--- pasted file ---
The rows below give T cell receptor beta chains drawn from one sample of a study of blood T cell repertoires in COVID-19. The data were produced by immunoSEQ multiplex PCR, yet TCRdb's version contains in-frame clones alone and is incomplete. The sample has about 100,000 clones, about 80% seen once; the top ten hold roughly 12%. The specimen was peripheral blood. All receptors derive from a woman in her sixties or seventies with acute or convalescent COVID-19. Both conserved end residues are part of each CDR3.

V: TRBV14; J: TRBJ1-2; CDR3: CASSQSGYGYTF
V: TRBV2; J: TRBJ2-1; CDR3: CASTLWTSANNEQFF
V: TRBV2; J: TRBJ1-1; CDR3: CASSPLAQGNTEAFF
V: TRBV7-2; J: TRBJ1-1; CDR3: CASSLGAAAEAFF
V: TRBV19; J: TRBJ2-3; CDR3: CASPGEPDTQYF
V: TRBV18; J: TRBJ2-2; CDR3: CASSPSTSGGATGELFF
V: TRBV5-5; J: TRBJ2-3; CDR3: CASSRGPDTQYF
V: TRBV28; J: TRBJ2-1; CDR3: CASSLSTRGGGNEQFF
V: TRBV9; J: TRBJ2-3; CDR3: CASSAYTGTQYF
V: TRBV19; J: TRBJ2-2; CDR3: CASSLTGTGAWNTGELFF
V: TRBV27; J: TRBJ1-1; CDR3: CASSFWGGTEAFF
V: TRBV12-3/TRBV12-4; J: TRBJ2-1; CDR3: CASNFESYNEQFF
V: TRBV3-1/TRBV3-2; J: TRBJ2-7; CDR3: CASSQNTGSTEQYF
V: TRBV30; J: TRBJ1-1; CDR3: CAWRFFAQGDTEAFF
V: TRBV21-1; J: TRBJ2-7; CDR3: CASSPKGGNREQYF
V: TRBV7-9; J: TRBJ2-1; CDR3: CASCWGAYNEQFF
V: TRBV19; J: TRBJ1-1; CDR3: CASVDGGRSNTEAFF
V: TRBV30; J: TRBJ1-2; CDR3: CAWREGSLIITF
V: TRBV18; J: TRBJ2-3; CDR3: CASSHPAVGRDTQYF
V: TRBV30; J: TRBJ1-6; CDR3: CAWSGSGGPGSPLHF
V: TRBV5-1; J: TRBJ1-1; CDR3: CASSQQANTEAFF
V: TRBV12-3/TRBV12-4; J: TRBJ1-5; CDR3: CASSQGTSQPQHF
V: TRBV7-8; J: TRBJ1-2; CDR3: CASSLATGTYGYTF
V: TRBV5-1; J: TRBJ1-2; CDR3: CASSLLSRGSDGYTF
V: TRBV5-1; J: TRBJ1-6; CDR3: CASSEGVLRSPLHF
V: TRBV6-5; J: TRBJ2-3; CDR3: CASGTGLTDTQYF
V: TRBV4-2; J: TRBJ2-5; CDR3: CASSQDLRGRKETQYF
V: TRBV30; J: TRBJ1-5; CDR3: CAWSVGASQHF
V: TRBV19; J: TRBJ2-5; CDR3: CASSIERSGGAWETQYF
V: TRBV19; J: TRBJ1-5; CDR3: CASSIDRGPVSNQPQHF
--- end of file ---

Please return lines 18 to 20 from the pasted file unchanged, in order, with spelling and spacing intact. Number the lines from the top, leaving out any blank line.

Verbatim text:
V: TRBV19; J: TRBJ1-1; CDR3: CASVDGGRSNTEAFF
V: TRBV30; J: TRBJ1-2; CDR3: CAWREGSLIITF
V: TRBV18; J: TRBJ2-3; CDR3: CASSHPAVGRDTQYF